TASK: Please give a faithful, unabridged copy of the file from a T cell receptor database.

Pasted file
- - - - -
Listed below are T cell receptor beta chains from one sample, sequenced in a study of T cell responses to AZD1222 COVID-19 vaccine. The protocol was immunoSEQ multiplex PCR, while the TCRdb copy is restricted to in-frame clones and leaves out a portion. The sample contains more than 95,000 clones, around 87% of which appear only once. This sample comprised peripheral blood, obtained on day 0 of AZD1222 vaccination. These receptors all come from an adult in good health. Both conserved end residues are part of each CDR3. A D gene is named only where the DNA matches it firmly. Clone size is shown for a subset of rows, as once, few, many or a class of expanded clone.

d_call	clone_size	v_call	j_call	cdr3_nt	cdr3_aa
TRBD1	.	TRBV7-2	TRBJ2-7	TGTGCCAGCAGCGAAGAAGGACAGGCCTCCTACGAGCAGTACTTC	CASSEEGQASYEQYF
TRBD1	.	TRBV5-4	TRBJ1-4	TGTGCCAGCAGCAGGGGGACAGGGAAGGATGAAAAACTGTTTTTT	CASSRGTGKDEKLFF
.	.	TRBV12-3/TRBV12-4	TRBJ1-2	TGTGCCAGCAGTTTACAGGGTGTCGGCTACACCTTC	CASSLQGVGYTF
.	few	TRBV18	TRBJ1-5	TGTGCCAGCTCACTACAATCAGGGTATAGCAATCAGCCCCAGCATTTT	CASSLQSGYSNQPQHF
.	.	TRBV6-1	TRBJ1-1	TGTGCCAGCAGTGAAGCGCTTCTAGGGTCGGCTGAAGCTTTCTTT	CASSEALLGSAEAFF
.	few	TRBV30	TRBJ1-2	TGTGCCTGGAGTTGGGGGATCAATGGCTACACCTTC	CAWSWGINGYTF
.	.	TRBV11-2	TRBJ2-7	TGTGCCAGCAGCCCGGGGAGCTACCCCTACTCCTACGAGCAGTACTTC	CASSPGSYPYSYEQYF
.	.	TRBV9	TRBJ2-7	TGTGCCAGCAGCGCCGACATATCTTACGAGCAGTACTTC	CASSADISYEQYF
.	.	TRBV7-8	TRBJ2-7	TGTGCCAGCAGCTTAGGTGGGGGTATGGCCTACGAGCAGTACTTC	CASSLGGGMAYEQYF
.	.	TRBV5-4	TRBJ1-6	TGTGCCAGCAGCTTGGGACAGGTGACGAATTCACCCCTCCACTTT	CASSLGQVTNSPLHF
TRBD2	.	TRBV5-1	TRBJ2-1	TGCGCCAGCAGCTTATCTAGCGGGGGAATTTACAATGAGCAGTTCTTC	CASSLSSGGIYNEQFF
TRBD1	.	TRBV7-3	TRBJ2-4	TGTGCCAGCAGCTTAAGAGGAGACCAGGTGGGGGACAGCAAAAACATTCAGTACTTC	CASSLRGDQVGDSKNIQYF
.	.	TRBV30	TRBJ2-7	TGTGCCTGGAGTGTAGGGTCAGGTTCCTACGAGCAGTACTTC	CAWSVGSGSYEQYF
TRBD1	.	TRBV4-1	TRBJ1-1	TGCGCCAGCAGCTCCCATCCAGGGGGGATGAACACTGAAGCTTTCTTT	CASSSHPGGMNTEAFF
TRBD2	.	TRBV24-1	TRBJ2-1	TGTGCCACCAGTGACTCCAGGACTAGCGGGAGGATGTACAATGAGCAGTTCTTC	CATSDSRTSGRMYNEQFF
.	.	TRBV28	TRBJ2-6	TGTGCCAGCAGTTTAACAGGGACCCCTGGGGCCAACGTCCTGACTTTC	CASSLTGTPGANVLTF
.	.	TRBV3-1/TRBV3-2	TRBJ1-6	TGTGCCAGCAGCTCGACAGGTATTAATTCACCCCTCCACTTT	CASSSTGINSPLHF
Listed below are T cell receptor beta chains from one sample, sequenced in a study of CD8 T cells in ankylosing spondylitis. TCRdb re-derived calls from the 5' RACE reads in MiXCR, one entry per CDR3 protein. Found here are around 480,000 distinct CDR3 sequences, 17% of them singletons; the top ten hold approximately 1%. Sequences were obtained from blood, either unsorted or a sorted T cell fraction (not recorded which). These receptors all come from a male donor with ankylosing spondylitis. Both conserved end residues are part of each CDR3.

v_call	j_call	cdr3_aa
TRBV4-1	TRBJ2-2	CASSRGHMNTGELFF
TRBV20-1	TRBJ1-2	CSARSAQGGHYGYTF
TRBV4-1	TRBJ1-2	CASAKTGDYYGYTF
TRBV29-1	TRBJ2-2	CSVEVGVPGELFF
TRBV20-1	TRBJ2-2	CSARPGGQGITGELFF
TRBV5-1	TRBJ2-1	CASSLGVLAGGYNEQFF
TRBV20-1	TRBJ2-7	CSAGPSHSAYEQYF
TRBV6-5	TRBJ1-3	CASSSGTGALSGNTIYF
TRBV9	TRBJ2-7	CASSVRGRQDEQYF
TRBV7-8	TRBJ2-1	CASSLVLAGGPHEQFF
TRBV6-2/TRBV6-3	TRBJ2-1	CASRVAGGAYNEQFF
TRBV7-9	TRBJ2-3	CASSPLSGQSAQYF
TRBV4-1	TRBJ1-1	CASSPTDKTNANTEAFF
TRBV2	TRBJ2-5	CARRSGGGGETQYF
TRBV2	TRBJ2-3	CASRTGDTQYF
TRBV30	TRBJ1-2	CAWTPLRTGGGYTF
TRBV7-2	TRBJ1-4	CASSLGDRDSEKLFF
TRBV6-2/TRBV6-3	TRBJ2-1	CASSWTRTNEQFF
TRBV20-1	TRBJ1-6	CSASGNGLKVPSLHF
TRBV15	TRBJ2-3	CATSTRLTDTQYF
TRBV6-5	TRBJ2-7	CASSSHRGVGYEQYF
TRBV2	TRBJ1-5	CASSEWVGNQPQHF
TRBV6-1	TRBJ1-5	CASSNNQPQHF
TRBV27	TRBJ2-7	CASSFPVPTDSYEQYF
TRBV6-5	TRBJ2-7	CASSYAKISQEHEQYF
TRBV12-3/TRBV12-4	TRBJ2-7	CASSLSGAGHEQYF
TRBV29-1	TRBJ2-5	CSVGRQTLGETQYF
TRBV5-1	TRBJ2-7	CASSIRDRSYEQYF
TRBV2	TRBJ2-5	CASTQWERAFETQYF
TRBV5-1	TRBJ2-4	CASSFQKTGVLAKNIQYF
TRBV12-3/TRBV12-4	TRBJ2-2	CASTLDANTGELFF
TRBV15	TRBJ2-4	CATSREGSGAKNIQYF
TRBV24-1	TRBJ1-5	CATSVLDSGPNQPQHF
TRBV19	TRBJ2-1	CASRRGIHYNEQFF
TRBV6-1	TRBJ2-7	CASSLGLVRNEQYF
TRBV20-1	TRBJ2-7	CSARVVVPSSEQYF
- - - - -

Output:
Listed below are T cell receptor beta chains from one sample, sequenced in a study of T cell responses to AZD1222 COVID-19 vaccine. The protocol was immunoSEQ multiplex PCR, while the TCRdb copy is restricted to in-frame clones and leaves out a portion. The sample contains more than 95,000 clones, around 87% of which appear only once. This sample comprised peripheral blood, obtained on day 0 of AZD1222 vaccination. These receptors all come from an adult in good health. Both conserved end residues are part of each CDR3. A D gene is named only where the DNA matches it firmly. Clone size is shown for a subset of rows, as once, few, many or a class of expanded clone.

d_call	clone_size	v_call	j_call	cdr3_nt	cdr3_aa
TRBD1	.	TRBV7-2	TRBJ2-7	TGTGCCAGCAGCGAAGAAGGACAGGCCTCCTACGAGCAGTACTTC	CASSEEGQASYEQYF
TRBD1	.	TRBV5-4	TRBJ1-4	TGTGCCAGCAGCAGGGGGACAGGGAAGGATGAAAAACTGTTTTTT	CASSRGTGKDEKLFF
.	.	TRBV12-3/TRBV12-4	TRBJ1-2	TGTGCCAGCAGTTTACAGGGTGTCGGCTACACCTTC	CASSLQGVGYTF
.	few	TRBV18	TRBJ1-5	TGTGCCAGCTCACTACAATCAGGGTATAGCAATCAGCCCCAGCATTTT	CASSLQSGYSNQPQHF
.	.	TRBV6-1	TRBJ1-1	TGTGCCAGCAGTGAAGCGCTTCTAGGGTCGGCTGAAGCTTTCTTT	CASSEALLGSAEAFF
.	few	TRBV30	TRBJ1-2	TGTGCCTGGAGTTGGGGGATCAATGGCTACACCTTC	CAWSWGINGYTF
.	.	TRBV11-2	TRBJ2-7	TGTGCCAGCAGCCCGGGGAGCTACCCCTACTCCTACGAGCAGTACTTC	CASSPGSYPYSYEQYF
.	.	TRBV9	TRBJ2-7	TGTGCCAGCAGCGCCGACATATCTTACGAGCAGTACTTC	CASSADISYEQYF
.	.	TRBV7-8	TRBJ2-7	TGTGCCAGCAGCTTAGGTGGGGGTATGGCCTACGAGCAGTACTTC	CASSLGGGMAYEQYF
.	.	TRBV5-4	TRBJ1-6	TGTGCCAGCAGCTTGGGACAGGTGACGAATTCACCCCTCCACTTT	CASSLGQVTNSPLHF
TRBD2	.	TRBV5-1	TRBJ2-1	TGCGCCAGCAGCTTATCTAGCGGGGGAATTTACAATGAGCAGTTCTTC	CASSLSSGGIYNEQFF
TRBD1	.	TRBV7-3	TRBJ2-4	TGTGCCAGCAGCTTAAGAGGAGACCAGGTGGGGGACAGCAAAAACATTCAGTACTTC	CASSLRGDQVGDSKNIQYF
.	.	TRBV30	TRBJ2-7	TGTGCCTGGAGTGTAGGGTCAGGTTCCTACGAGCAGTACTTC	CAWSVGSGSYEQYF
TRBD1	.	TRBV4-1	TRBJ1-1	TGCGCCAGCAGCTCCCATCCAGGGGGGATGAACACTGAAGCTTTCTTT	CASSSHPGGMNTEAFF
TRBD2	.	TRBV24-1	TRBJ2-1	TGTGCCACCAGTGACTCCAGGACTAGCGGGAGGATGTACAATGAGCAGTTCTTC	CATSDSRTSGRMYNEQFF
.	.	TRBV28	TRBJ2-6	TGTGCCAGCAGTTTAACAGGGACCCCTGGGGCCAACGTCCTGACTTTC	CASSLTGTPGANVLTF
.	.	TRBV3-1/TRBV3-2	TRBJ1-6	TGTGCCAGCAGCTCGACAGGTATTAATTCACCCCTCCACTTT	CASSSTGINSPLHF
Listed below are T cell receptor beta chains from one sample, sequenced in a study of CD8 T cells in ankylosing spondylitis. TCRdb re-derived calls from the 5' RACE reads in MiXCR, one entry per CDR3 protein. Found here are around 480,000 distinct CDR3 sequences, 17% of them singletons; the top ten hold approximately 1%. Sequences were obtained from blood, either unsorted or a sorted T cell fraction (not recorded which). These receptors all come from a male donor with ankylosing spondylitis. Both conserved end residues are part of each CDR3.

v_call	j_call	cdr3_aa
TRBV4-1	TRBJ2-2	CASSRGHMNTGELFF
TRBV20-1	TRBJ1-2	CSARSAQGGHYGYTF
TRBV4-1	TRBJ1-2	CASAKTGDYYGYTF
TRBV29-1	TRBJ2-2	CSVEVGVPGELFF
TRBV20-1	TRBJ2-2	CSARPGGQGITGELFF
TRBV5-1	TRBJ2-1	CASSLGVLAGGYNEQFF
TRBV20-1	TRBJ2-7	CSAGPSHSAYEQYF
TRBV6-5	TRBJ1-3	CASSSGTGALSGNTIYF
TRBV9	TRBJ2-7	CASSVRGRQDEQYF
TRBV7-8	TRBJ2-1	CASSLVLAGGPHEQFF
TRBV6-2/TRBV6-3	TRBJ2-1	CASRVAGGAYNEQFF
TRBV7-9	TRBJ2-3	CASSPLSGQSAQYF
TRBV4-1	TRBJ1-1	CASSPTDKTNANTEAFF
TRBV2	TRBJ2-5	CARRSGGGGETQYF
TRBV2	TRBJ2-3	CASRTGDTQYF
TRBV30	TRBJ1-2	CAWTPLRTGGGYTF
TRBV7-2	TRBJ1-4	CASSLGDRDSEKLFF
TRBV6-2/TRBV6-3	TRBJ2-1	CASSWTRTNEQFF
TRBV20-1	TRBJ1-6	CSASGNGLKVPSLHF
TRBV15	TRBJ2-3	CATSTRLTDTQYF
TRBV6-5	TRBJ2-7	CASSSHRGVGYEQYF
TRBV2	TRBJ1-5	CASSEWVGNQPQHF
TRBV6-1	TRBJ1-5	CASSNNQPQHF
TRBV27	TRBJ2-7	CASSFPVPTDSYEQYF
TRBV6-5	TRBJ2-7	CASSYAKISQEHEQYF
TRBV12-3/TRBV12-4	TRBJ2-7	CASSLSGAGHEQYF
TRBV29-1	TRBJ2-5	CSVGRQTLGETQYF
TRBV5-1	TRBJ2-7	CASSIRDRSYEQYF
TRBV2	TRBJ2-5	CASTQWERAFETQYF
TRBV5-1	TRBJ2-4	CASSFQKTGVLAKNIQYF
TRBV12-3/TRBV12-4	TRBJ2-2	CASTLDANTGELFF
TRBV15	TRBJ2-4	CATSREGSGAKNIQYF
TRBV24-1	TRBJ1-5	CATSVLDSGPNQPQHF
TRBV19	TRBJ2-1	CASRRGIHYNEQFF
TRBV6-1	TRBJ2-7	CASSLGLVRNEQYF
TRBV20-1	TRBJ2-7	CSARVVVPSSEQYF